Saturday, June 23, 2012

June challenge 23: soul

The word 'soul' makes me think of spirituality. In hospital last year, some of us asked whether it would be possible for the hospital chaplain to run a group on EDs, recovery and our spiritual life. In the UK, it's not possible for nurses and doctors to discuss matters of faith; there are examples of people being struck off or reprimanded for offering to pray with a patient, for example. However, if religion has been an important part of someone's life with their ED, it's vital that issues of spirituality are addressed on the road to recovery. I have made friends of various religious backgrounds through ED treatment: Judaism; Islam; Hinduism; Christianity; atheism; agnosticism.

My own experience is Christian so my writing today will focus on that. For me, there are aspects of Christianity that underline ED thinking, from lines in the Communion service ("We are not worthy to gather up the crumbs from under the table"), the notion of social justice (it's not right for me to participate in a society of vile consumerism while there are people in the world who are suffering), guilt (when we confess to God "the sins we have done and the good we have not done"), etc. Most interestingly for me, as a medievalist, is the history of Christian ascetics, especially women, whose spiritual "excellence" is predicated on their ability to fast. I remember reading the Life of Christina of Markyate for my MPhil. Even though she lived in the first part of the 12th century, I found the account of her life to be triggering: it described in great detail the extent of her restriction and the physical effects on her body. Indeed, there has been research over the past few decades on the notion of "holy anorexia".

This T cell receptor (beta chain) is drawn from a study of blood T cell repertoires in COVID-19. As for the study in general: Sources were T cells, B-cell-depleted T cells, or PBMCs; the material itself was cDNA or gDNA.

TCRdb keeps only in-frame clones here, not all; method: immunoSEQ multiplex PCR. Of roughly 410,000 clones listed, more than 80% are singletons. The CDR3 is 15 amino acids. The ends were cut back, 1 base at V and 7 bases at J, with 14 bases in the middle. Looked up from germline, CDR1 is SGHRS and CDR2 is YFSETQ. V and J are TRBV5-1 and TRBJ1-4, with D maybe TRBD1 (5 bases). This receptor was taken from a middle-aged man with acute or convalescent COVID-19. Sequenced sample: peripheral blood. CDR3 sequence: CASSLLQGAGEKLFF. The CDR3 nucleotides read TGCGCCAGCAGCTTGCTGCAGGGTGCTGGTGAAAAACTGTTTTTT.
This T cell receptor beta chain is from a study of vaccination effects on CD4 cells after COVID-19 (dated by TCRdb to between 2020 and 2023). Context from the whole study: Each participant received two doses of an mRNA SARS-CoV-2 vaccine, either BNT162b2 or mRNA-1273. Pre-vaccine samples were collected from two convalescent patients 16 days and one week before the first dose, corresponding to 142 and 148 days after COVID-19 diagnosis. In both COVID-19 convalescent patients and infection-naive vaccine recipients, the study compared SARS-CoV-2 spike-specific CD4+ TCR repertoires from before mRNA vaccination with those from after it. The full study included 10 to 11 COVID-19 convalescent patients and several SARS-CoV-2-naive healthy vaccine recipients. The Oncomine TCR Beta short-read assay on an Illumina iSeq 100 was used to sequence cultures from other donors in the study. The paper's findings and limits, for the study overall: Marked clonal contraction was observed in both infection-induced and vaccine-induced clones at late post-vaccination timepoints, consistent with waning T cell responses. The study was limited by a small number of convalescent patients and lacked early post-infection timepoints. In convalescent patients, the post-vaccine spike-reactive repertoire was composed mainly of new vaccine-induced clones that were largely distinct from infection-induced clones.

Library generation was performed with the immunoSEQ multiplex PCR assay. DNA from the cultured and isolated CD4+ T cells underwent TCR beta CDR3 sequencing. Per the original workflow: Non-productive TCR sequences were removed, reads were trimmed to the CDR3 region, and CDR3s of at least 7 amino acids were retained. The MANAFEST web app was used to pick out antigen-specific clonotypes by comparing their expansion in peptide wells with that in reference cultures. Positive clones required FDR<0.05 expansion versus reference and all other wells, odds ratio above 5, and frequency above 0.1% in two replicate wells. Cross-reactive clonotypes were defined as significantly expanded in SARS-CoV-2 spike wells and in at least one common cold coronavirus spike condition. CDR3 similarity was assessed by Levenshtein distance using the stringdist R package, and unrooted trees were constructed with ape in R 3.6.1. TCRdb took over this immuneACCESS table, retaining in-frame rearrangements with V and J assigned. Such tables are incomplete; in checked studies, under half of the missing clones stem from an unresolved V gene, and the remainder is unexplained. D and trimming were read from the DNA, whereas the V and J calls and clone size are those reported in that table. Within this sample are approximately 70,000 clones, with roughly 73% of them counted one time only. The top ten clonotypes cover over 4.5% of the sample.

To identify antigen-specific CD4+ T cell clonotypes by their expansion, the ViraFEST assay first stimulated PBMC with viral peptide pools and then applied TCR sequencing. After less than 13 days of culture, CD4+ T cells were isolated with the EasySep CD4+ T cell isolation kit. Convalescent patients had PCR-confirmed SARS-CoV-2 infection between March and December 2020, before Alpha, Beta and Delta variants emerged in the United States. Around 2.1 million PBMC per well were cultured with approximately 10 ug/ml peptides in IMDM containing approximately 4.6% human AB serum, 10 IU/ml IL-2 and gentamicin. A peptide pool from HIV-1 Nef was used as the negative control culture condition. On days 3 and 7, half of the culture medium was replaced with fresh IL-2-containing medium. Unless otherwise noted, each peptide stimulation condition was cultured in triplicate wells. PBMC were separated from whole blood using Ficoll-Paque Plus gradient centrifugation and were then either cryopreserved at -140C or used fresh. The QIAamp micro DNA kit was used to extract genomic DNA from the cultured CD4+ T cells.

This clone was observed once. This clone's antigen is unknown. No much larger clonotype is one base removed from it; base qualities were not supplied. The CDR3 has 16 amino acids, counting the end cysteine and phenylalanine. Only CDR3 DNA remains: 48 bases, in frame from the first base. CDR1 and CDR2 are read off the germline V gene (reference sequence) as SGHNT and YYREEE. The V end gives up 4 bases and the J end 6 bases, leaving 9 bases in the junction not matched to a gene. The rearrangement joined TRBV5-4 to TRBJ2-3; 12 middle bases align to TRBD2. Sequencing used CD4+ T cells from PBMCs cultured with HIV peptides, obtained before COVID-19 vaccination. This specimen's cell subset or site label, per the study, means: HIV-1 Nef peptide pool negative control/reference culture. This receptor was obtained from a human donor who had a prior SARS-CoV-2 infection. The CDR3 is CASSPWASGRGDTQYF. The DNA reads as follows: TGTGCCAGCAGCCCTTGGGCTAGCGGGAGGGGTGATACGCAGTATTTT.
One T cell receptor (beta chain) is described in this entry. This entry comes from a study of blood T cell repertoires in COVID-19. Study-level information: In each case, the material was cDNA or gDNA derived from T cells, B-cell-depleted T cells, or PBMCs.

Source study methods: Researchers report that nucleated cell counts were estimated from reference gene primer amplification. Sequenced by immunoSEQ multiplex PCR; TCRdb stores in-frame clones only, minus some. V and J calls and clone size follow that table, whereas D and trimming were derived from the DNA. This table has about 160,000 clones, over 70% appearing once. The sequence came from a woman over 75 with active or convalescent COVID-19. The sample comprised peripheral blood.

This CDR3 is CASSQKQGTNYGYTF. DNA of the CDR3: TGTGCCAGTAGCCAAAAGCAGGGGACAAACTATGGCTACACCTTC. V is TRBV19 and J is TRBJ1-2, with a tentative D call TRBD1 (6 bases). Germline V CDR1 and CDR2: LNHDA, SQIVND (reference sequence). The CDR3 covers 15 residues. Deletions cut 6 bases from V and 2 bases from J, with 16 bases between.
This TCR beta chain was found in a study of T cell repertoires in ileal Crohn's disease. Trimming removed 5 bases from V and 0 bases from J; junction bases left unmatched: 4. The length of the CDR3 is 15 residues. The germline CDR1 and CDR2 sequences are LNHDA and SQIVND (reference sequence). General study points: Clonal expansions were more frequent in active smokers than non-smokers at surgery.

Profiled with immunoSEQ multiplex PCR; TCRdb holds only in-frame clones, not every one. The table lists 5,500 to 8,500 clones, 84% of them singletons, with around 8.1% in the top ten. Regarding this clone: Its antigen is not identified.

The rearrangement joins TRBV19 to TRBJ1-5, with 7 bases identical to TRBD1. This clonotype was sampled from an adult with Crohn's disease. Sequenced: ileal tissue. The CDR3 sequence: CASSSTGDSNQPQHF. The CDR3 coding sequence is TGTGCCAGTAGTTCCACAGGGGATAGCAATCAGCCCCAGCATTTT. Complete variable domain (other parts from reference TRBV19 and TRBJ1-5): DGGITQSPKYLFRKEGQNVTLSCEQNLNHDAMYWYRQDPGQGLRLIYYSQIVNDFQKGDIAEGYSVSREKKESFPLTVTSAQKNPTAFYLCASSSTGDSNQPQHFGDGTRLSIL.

For me, my background means that I feel more kinship with the 12th century 'holy anorexics' than with the notion that the fashion industry may be a contributing factor in EDs. I've always had a shaky sense of self worth and I have realised that I internalised a lot of the self-denial and guilt aspects of Christianity as a child. We even sang a song in our children's choir whose chorus went 'Deny yourself, pick up your cross and follow Jesus' (a quotation from Matthew's gospel). Therefore, self denial in all its forms (restriction of food intake, not allowing myself to sit on comfy seats or watch tv, etc) became a way to replace my absent self esteem.

I think that those involved with treatment and recovery, even if they themselves have no experience of religion, need to be conscious that various religious traditions can impact on the way that someone experiences their ED. Without addressing those internalised beliefs, it is hard to make recovery lasting and meaningful.

No comments: